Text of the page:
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What does Jane Austen’s ‘The Three Sisters’ show us about the lives of women in the 19th Century?

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Jane Austen Coursework Winter 2001 What does Jane Austen's 'The Three Sisters' show us about the lives of women in the 19th Century? Jane Austen's 'The Three Sisters' was written in the nineteenth century. At this time life was dominated by society and a women's desire for the company of a man in marriage. This was seen as a competition between a family and others in society. A woman's life revolved around reading and socialising, and with no education, life was very quiet. This meant that a man was a way of conceit to others in the social order, and would create a whole new context to her life. Love was very rare because of this. If a man were to marry a woman it would be as if she were a trophy and a symbol of his manlihood. From a woman's perspective, she would have no choice who she was to marry for it would be up to her parent's to decide. This decision would be based on the man's wealth and status in society. Jane Austen uses the three sisters in the story as a way of reflecting life at the time and uses it to rebel against the way of life. Jane Austen was very much against women's stereotypical lifestyle. Austen's views are portrayed mainly through the character of Georgiana. Georgiana stood for a change in the way society worked, so that men were the not totally domineering over the women, and so women had some freedom in expression and choice. ...read more.


This could be an excuse to hide her desperateness to getting married. The only things that are important to her are the physical objects that she will be given by Mr Watts after marriage, and how her status will be affected. This is finalised in the last line of the letter: 'if he will promise to have the carriage ordered as I like, I will have him, if not he may ride in it himself for me' (Mary, page 2, letter 1) This attitude causes the reader to think of Mary negatively, as she is only thinking recklessly about her future. Mary, being the link to how women's society worked, shows that the way of life was careless and self possessed, with no respect for love and the future. In Mary's second letter, we can learn a lot more about her relationship with her mother. The letter focuses on the situation of Mary's sisters marrying before her, and how her mother contributes to her decisions. Mary's character develops subtly on her uncertainty on the matter. Her competitive side shows more throughout this letter as she becomes more frustrated and confused. We can see this from Mary's short sentences of speech when speaking to her mother, whose speech is much lengthier and in greater detail. The inclusion of dialogue allows us greater insight into each character, and how they act around others. Throughout the letter Mary's mother shows desperateness and egotism towards the outcome of the marriage: "I am not going to force you child, but you only want to know ...read more.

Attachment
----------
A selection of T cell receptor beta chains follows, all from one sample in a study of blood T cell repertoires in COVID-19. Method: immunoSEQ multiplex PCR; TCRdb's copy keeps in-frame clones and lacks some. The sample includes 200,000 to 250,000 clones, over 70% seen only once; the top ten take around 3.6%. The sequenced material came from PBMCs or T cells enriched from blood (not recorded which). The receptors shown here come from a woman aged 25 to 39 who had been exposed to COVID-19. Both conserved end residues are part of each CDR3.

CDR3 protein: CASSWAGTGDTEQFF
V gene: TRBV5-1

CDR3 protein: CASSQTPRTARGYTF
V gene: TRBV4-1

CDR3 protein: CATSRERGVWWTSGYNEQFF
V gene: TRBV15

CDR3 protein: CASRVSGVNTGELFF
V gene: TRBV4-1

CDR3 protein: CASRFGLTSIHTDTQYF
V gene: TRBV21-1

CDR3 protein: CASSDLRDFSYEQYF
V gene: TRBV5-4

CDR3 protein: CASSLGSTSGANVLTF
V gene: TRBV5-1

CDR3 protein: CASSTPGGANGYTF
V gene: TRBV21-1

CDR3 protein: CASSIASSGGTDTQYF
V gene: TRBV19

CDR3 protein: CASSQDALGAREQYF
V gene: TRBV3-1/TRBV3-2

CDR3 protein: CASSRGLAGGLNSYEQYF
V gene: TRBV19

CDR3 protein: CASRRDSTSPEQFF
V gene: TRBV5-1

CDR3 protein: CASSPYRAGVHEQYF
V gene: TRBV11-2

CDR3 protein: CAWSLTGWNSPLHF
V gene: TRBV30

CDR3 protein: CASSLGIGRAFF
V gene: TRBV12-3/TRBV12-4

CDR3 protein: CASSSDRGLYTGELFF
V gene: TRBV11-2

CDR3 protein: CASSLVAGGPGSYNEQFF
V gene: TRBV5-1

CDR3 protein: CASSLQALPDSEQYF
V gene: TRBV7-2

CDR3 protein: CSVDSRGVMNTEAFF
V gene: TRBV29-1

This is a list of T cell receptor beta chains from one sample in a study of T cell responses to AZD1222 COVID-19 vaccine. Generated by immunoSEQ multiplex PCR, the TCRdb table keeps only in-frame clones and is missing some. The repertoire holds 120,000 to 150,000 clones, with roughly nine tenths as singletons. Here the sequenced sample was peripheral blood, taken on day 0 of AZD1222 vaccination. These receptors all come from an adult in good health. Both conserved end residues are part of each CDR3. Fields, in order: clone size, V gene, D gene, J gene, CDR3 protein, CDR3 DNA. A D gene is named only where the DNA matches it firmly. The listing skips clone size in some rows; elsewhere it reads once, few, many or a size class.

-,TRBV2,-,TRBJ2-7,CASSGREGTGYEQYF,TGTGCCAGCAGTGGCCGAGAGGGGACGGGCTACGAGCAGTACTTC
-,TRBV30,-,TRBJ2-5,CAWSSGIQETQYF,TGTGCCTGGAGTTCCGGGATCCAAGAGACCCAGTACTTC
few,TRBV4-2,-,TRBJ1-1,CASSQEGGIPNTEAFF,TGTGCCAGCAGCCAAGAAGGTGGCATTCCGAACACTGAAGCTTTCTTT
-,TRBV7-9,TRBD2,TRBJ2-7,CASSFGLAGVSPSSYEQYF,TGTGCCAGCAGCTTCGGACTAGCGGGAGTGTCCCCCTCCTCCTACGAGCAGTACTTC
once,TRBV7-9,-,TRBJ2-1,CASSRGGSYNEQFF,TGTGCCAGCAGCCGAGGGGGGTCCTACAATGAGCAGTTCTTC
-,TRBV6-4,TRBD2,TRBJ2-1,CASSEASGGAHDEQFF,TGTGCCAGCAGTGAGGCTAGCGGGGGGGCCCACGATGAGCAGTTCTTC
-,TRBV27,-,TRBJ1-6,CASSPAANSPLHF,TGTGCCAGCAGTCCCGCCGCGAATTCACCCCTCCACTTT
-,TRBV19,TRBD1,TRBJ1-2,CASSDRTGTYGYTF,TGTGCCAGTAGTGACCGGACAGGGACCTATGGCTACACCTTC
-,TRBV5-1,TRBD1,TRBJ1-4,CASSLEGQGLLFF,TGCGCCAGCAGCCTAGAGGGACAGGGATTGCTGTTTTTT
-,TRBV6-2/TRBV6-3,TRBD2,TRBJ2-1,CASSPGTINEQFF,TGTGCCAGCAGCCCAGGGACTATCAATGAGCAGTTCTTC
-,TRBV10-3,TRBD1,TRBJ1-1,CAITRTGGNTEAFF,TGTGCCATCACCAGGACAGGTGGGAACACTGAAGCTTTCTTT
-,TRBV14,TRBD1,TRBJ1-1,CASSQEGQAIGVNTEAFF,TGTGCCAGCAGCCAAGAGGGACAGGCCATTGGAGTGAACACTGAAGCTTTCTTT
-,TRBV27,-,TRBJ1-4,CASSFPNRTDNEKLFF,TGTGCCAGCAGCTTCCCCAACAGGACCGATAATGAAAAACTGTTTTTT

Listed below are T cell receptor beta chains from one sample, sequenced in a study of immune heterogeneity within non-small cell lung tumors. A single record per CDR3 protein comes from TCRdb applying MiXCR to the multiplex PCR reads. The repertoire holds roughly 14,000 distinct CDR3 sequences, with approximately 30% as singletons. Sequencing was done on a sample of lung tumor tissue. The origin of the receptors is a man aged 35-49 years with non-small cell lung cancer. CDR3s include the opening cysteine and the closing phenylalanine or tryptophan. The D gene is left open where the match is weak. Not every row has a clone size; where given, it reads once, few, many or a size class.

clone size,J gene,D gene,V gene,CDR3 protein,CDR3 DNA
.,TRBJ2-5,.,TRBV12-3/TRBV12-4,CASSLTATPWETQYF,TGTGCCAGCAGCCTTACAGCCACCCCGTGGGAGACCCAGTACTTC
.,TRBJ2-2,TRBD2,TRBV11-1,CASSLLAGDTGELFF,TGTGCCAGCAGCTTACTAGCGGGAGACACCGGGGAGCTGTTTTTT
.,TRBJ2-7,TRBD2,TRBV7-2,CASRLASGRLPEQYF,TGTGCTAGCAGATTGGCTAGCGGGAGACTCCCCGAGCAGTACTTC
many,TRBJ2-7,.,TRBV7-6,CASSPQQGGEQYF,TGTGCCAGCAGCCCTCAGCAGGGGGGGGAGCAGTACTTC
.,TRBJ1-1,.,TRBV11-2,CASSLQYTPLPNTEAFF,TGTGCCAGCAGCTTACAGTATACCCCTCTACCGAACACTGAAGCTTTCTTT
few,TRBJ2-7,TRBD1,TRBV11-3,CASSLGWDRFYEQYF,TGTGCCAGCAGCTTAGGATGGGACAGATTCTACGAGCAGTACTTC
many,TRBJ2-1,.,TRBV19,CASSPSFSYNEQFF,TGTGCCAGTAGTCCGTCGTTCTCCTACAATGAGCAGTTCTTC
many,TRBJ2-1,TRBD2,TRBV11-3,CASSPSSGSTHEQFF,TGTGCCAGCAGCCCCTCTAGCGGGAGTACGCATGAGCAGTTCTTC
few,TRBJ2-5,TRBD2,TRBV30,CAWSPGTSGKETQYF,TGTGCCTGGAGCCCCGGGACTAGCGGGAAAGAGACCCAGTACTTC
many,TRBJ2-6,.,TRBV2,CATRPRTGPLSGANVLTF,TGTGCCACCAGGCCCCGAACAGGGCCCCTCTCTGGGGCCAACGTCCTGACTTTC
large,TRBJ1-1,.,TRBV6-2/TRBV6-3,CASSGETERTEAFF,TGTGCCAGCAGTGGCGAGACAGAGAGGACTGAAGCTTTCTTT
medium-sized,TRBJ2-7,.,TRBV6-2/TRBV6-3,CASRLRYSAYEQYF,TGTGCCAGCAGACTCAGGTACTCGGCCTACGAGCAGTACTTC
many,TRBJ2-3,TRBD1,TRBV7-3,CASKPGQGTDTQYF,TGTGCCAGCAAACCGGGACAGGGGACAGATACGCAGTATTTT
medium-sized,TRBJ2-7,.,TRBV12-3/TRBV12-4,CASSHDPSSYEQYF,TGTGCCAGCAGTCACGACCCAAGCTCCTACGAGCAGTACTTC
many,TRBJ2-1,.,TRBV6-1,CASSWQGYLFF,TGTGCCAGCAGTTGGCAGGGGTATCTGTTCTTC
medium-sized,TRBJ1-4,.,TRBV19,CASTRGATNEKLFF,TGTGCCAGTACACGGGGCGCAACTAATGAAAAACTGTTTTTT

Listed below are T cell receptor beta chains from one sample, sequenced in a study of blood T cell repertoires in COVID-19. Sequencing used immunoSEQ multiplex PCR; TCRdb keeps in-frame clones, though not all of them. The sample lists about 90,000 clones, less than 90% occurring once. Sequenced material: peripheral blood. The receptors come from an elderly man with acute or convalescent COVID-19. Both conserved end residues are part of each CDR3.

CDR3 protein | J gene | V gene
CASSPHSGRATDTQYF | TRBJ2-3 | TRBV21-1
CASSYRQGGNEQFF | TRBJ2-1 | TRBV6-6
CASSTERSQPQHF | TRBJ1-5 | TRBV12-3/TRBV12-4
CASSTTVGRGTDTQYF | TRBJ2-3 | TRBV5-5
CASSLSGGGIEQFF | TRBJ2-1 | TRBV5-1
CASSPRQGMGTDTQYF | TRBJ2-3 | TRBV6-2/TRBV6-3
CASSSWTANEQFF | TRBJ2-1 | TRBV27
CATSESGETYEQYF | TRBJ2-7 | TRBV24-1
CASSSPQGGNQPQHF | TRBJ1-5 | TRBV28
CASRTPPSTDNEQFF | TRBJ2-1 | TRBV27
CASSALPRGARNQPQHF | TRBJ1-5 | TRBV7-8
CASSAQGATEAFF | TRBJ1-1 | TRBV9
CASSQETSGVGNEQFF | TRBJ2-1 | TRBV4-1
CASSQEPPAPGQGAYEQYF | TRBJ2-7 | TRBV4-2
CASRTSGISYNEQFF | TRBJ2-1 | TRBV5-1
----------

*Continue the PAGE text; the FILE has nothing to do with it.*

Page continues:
Her defiance of society is why the story was written, so she could express her feelings to others. Also Austen writes of The Dutton's in the story, not to represent her defiance, but to represent the main cause of the way society acts. They are in the story as a way of Austen showing why people like Mary and her mother are so interested in marriage. The reason is to compete with other families in society such as the Duttons, to get married first and be noticed and respected in society. Mr Brudenell is much like Mr Darcy in pride and Prejudice. He is included in the story as Austen's representation of her ideal man, with Georgiana being Austen herself. This is shown especially when the sisters meet him for the first time. Mr Brudenell is opposed to Mary's attitude and merely ignores her. This can also be seen as Mary being society in general, with Mr Brudenell also opposing it. Through 'The Three Sisters' we can learn a lot about women and their roles in the nineteenth century. The focus on how women are lead to marriage by material possession and not through emotion is effectively shown throughout the story and how status in society is the cause. Austen is able to achieve her aim of showing that society revolves around status and that her ideals should be part of society. Although the story did not greatly affect people thoughts in the nineteenth century, it did mean that others like Austen could demonstrate their feelings on society. ?? ?? ?? ?? Ed Francis 28/04/2007 JA Essay ...read more.

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